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On the Loop: Discover The Methow Valley

Extending from Pateros to the crest of the North Cascades, the Methow Valley is Washington state’s eclectic mix of Wild West and thriving arts culture, and home to a whole lot of lodging and activities! Choose from riverfront hotels, rustic cabins, fully inclusive lodges and resorts. You can certainly also “glamp,“ camp or even stay in a tipi — or take it easy in an RV park on the river’s edge! 

Getting started, be sure to pop over to Pateros before you turn onto Highway 153. Fuel up and stop at Howard’s on the River for an outstanding meal with a view of the mighty Columbia River. Dedicated fishermen from around the world come here to the confluence of the Methow and Columbia rivers. You might just see some really big fish being reeled in right outside your window! Walk down along the river through Pateros’ small riverfront park to stretch your legs and snag amazing river views. There is a cute playground and a stunning new outdoor installation that commemorates the Native Americans who originally lived here. Pay the Pateros Museum a visit before you head out.  

Head back the way you came across the bridge, then turn north onto Highway 153. The North Cascades mountains can be seen far in the distance while rolling alpine desert hills form a backdrop for quaking aspen, log ranch homes and the meandering Methow River. Dry shrub-steppe hillsides give way to stands of ponderosa pine and Douglas fir as you gain elevation. You’ll notice evidence of the 2014 Carlton Complex Fire in places here — note how amazing nature is as bright green plant life are now growing up from the ashes in many places. Pass through the tiny towns of Methow and Carlton and head on toward Twisp.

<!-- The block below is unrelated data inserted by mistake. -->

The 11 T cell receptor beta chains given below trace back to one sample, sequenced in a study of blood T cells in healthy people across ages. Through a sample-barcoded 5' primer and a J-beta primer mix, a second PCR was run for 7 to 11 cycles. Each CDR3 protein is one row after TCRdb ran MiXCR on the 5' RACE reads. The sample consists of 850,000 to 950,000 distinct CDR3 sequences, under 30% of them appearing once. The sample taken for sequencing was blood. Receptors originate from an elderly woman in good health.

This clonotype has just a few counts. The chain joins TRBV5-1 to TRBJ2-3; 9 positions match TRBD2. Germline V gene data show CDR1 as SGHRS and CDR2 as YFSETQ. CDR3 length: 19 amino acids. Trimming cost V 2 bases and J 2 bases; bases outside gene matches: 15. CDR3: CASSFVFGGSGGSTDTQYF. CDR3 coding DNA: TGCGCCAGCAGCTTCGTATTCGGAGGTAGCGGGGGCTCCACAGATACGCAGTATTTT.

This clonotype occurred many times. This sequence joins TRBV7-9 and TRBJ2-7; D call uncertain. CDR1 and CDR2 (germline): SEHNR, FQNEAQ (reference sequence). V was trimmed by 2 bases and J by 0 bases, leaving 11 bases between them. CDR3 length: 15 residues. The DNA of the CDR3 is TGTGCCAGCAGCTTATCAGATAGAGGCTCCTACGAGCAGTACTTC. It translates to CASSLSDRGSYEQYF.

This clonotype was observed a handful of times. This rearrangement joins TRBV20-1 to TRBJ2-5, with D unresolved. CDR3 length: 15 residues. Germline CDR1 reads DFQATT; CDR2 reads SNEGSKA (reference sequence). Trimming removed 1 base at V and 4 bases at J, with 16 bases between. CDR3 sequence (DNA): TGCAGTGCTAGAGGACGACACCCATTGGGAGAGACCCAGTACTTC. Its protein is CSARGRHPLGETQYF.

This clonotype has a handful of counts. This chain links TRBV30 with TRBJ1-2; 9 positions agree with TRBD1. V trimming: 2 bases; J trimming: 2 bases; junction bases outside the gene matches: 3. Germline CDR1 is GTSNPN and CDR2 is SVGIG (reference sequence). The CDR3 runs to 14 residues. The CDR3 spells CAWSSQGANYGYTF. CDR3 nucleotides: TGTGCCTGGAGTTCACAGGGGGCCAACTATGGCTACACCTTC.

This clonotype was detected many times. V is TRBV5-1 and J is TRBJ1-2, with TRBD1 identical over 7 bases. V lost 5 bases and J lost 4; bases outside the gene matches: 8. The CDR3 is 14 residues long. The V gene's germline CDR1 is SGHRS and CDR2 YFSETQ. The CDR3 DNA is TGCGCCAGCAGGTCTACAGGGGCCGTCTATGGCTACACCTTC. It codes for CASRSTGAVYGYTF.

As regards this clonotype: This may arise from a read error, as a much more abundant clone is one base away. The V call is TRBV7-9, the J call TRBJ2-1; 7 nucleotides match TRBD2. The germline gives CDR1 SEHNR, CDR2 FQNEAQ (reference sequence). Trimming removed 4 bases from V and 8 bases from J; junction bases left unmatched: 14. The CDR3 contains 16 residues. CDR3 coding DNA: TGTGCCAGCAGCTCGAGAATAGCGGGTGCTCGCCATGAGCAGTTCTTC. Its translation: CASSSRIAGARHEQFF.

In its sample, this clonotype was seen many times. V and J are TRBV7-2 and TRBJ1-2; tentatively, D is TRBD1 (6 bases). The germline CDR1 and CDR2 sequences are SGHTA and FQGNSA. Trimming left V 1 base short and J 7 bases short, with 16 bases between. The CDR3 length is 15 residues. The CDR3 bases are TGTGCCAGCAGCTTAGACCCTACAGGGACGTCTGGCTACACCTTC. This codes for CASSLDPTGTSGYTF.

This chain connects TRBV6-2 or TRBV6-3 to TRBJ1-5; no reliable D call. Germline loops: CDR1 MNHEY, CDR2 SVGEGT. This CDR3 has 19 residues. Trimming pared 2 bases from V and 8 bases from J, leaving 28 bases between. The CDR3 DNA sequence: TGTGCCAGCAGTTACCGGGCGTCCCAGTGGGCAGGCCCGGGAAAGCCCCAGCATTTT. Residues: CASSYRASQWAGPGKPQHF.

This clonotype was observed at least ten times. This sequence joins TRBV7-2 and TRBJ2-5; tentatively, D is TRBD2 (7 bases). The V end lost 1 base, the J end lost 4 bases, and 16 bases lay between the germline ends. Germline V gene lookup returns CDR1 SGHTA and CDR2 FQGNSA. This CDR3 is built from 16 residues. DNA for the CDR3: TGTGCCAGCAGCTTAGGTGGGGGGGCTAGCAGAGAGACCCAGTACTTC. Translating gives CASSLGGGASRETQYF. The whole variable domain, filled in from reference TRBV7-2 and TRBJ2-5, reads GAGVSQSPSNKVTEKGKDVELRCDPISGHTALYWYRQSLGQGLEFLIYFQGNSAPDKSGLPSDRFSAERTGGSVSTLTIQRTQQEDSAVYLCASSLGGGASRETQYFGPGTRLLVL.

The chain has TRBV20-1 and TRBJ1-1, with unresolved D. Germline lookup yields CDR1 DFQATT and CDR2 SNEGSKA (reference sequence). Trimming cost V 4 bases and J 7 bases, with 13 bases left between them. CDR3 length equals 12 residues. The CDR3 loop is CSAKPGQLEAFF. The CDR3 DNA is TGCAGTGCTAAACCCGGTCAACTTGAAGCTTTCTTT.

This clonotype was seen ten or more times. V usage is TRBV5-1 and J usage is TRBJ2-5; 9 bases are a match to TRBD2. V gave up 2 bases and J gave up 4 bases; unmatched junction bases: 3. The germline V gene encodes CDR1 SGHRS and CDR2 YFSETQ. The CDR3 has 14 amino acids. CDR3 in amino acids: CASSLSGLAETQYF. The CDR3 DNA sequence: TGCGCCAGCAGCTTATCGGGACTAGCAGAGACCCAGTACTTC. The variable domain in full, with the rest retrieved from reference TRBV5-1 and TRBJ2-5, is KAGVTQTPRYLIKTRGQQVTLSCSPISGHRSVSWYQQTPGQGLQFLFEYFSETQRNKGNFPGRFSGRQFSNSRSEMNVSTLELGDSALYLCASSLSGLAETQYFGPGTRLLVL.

As you make your way toward the Methow Valley’s largest town, Twisp, keep your eyes peeled for wildlife! This region is a regular wildlife corridor — it isn’t uncommon to see bald eagles during colder months, and ospreys in warmer months. In both cases, it isn’t unusual to see them flying with half or a whole fish — tackle and all! Deer are also abundant throughout the area, so slow down and be cautious, particularly during dawn and dusk hours. Once you arrive in Twisp, you’ll find an incredibly welcoming community. The arts culture thrives here — galleries, music, live theater and festivals year-round. Check in with Methow Arts for complete details about the Methow arts scene. Stop in at the Confluence Gallery & Art Center in Twisp to explore rotating exhibits and an amazing gift shop featuring the talents of local artisans. Well over 100 artists and craftspeople call the Methow Valley their home, and their work encompasses practically every medium.